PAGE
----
In 1954 President Eisenhower encouraged Congress to add two words to the Pledge of Alliance “under God” for which it stands. President Lincoln penned “Democracy is government of the people, by the people and for the people. Another translation, the people were to be guided by its principles as well. Now it’s twisted out of balance by and for – government for the government, by the government, and God is driven out the government picture.

We can bring our focus back to Christmas and understand that Christmas should be about baby Jesus’s birth. The sparkle in the eyes of young kids on Christmas Eve and Christmas Day is magical. We should never lose that sense of wonder and retain that same sparkle into adulthood. Santa Claus is real, and I don’t see any reason he isn’t.

Our senior citizens are on fixed incomes. Most fami lies are getting hit in their pocketbooks by skyrocketing inflation with no end in sight, and some are choosing between eating and heating. Yet, the government keeps saying, “We have to tighten our belts.” All we can hope for is that the coming year can be better.

My family and I want to wish you and all of your family and friends a Blessed and Merry Christmas. Remember to focus on the birth of Jesus, God’s gift of his only son. You are welcome to stop by Eichner’s Whole Farm and Greenhouses at 285 Richard Road, Wexford, and get “the rest of the story.” n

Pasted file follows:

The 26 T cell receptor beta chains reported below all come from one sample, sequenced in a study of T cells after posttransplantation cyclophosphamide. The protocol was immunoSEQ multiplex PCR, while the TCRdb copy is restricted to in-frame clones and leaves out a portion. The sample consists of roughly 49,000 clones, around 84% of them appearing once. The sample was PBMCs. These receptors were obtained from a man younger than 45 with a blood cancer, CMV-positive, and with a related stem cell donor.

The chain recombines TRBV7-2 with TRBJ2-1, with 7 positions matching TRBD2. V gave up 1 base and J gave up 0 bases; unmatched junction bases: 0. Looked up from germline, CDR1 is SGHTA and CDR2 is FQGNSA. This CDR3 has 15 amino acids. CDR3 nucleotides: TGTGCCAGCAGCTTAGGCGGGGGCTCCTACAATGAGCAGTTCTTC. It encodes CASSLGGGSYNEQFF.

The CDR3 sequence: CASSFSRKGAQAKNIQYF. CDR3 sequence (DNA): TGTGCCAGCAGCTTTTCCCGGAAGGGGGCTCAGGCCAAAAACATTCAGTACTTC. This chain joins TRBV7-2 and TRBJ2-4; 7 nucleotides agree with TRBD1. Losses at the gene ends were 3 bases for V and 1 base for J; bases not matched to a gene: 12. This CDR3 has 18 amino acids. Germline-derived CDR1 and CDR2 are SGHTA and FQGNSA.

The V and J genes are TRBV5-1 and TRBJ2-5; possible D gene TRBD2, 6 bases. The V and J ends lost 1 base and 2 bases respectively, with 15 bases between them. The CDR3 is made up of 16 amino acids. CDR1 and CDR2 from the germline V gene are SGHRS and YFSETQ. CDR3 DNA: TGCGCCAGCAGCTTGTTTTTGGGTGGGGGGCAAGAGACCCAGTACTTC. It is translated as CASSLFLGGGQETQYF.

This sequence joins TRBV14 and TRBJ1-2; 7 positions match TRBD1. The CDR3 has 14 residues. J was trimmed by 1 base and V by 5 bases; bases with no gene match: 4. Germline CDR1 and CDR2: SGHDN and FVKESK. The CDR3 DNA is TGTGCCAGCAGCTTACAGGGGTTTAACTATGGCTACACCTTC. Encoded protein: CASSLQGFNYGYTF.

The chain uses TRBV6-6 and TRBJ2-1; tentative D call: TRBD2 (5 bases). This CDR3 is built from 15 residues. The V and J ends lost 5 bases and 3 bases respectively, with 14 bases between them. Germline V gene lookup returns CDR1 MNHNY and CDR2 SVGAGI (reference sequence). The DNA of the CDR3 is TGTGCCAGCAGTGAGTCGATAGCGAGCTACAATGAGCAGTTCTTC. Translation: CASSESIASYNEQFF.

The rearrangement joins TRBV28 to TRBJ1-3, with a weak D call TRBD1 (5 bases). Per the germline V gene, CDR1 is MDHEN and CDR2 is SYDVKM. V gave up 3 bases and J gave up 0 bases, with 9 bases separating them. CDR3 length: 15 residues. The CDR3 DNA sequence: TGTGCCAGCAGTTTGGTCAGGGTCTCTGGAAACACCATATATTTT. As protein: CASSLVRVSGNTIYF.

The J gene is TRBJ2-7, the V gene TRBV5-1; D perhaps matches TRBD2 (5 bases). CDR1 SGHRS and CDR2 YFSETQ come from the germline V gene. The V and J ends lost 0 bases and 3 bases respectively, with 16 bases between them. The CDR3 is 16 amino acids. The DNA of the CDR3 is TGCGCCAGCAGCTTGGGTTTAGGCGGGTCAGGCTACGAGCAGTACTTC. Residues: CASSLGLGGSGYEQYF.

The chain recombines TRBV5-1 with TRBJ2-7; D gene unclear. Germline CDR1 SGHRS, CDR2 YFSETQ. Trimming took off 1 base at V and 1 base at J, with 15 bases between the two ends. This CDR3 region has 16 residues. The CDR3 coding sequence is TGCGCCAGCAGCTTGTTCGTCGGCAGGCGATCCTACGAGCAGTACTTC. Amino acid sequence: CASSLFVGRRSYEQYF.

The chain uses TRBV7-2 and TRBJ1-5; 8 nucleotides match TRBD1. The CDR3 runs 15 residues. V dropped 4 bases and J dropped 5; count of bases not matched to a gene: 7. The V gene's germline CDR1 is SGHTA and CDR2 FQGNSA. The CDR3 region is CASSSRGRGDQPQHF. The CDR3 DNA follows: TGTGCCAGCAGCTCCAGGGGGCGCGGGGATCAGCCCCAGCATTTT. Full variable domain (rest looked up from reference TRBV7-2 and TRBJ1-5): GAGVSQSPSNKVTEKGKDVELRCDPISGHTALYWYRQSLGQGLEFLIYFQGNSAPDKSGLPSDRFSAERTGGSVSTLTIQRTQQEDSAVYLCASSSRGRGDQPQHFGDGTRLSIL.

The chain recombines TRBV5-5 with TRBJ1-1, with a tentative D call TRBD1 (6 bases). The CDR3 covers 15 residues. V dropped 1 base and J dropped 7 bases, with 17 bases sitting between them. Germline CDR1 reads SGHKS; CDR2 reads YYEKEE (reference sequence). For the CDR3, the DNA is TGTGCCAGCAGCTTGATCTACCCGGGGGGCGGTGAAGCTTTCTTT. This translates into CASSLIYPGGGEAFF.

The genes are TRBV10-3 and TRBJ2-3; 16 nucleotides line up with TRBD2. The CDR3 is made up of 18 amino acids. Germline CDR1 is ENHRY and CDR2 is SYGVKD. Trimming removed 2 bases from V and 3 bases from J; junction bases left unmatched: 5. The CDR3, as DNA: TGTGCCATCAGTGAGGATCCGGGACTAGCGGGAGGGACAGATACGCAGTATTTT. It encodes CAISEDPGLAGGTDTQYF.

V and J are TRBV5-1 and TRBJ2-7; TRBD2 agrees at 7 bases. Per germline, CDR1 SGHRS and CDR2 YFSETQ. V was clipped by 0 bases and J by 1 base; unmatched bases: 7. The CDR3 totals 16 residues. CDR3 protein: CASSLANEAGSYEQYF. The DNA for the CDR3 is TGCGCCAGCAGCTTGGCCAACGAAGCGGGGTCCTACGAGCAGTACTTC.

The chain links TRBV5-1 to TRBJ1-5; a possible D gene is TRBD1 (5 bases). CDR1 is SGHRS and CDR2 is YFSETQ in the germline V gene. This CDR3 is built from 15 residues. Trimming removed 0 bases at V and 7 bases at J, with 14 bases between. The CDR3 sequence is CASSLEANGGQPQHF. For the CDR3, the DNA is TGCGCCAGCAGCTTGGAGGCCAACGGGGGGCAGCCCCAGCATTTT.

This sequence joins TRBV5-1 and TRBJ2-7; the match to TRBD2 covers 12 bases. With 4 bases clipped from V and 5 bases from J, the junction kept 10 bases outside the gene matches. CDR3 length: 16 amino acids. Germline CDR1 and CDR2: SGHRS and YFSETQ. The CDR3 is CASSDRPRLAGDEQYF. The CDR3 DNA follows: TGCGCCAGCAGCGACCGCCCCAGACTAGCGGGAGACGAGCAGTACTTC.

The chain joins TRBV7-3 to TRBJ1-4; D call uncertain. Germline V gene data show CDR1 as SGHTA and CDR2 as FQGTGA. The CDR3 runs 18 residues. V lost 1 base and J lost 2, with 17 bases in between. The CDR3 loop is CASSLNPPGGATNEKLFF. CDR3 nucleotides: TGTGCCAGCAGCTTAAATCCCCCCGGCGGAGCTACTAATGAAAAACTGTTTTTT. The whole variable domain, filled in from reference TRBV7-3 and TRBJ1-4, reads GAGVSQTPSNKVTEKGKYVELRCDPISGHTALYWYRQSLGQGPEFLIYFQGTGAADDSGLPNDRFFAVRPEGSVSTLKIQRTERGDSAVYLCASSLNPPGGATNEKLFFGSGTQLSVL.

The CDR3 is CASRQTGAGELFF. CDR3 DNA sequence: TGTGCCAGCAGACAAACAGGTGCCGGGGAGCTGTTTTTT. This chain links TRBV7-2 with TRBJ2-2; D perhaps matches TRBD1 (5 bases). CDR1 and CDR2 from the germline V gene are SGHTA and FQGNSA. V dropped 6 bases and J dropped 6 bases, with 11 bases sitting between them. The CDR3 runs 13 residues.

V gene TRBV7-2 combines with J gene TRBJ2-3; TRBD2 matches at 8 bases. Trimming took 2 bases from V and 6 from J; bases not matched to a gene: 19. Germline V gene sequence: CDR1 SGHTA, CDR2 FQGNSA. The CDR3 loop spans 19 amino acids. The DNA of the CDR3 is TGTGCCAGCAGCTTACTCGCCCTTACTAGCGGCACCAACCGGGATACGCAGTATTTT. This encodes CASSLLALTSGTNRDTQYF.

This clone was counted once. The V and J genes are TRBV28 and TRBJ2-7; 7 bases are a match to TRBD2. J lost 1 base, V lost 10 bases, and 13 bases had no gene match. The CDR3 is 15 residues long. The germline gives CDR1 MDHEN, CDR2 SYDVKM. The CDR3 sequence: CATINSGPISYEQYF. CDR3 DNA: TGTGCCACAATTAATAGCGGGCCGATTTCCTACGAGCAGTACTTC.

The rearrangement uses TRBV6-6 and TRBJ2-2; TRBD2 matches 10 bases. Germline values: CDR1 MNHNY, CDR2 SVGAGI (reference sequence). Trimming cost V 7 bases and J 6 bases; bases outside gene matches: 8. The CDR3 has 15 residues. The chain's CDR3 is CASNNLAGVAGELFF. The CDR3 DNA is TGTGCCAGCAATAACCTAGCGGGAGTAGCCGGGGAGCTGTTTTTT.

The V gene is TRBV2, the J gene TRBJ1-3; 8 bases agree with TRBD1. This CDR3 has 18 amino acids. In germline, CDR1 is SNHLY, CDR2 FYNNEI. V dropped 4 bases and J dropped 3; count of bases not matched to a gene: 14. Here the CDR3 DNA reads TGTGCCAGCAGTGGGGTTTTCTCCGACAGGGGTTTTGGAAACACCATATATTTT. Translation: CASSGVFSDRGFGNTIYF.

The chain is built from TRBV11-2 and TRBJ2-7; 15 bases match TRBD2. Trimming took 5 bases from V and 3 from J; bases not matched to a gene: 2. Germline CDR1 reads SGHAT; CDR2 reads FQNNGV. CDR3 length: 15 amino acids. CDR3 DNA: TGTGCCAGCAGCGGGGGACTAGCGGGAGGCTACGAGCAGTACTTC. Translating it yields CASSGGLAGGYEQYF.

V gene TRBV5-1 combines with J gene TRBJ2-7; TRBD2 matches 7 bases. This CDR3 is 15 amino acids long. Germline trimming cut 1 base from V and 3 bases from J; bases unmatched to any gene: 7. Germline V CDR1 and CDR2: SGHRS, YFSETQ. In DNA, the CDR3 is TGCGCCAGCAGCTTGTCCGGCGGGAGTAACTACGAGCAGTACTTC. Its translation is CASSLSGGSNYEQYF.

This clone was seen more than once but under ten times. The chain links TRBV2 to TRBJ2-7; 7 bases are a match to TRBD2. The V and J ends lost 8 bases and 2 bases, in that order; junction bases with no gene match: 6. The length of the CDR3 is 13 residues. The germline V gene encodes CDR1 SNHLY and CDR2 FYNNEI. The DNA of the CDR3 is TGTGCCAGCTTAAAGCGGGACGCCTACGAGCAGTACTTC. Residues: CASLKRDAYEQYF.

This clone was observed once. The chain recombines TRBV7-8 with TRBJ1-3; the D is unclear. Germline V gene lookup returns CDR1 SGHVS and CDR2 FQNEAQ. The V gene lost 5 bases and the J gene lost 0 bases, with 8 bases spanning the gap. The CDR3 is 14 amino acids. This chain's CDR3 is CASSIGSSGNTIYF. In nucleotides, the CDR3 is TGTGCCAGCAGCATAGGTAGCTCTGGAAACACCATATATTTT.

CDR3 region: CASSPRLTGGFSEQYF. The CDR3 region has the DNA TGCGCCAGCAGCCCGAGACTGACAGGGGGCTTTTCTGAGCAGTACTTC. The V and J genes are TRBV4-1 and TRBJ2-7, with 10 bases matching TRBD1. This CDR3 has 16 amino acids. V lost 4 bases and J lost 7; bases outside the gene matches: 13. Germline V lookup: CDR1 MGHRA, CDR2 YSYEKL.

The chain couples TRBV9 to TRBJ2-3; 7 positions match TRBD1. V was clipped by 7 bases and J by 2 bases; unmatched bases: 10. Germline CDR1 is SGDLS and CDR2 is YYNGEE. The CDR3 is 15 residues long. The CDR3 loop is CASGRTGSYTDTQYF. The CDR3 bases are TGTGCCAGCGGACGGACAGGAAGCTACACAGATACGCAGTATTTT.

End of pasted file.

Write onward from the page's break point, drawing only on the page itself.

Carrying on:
Christmas Worship

24 DECEMBER 2022 |

The Little Sisters of the Poor are once again offering Christmas Cards sketched by Sister Martha, lsp. This year’s card is cream with a red sketch of Mary holding baby Jesus. The previous year’s card is also available. The cards are: 7 for $10 (plus $2.00 shipping), 12 for $15 (plus $3.00 shipping) or 30 for $25 (plus $8.00 for priority shipping). Cards can be viewed and ordered online at, by calling (412) 307-1100, sending a check made payable to Little Sisters of the Poor at 1028 Benton Avenue, Pittsburgh, PA 15212 or by making arrangements to pick up at the Main Entrance of the Home. All proceeds from the sale of the cards help to support the elderly poor Residents in the Little Sisters care. | DECEMBER 2022 25

So Why December?

December is a busy month with all the hustle and bustle of the holiday season, but it is also a month for tranquility, as quoted from Luke 2:14 in the Bible, “On earth peace, goodwill toward men.” Sadly, peace is not always the case in our world as some historical battles have occurred during December. There were some underlying causes as to why these events happened when they did.

Tensions were brewing between Japan and the United States in December 1941. Japan was out to destroy the U.S. Pacific Fleet, and they performed their wellconceived plan on December 7, 1941. The timing of this brutal attack was based on striking when the U.S. was vulnerable, and the weather also factored in. The Japanese chose a Sunday because many businesses were closed that day, and it also held religious significance for many. In addition, numerous military personnel were attending off-base services, leaving the ships in the harbor understaffed.

As to why they specifically targeted the date December 7, it boils down to the weather conditions. The aerial attack fleet needed good visibility for it to be effective. Any amount of cloud cover would have made it challenging to identify vital targets. By choosing a clear-skied Sunday in December, the Japanese fleet was, unfortunately, able to do pre cisely what they had intended.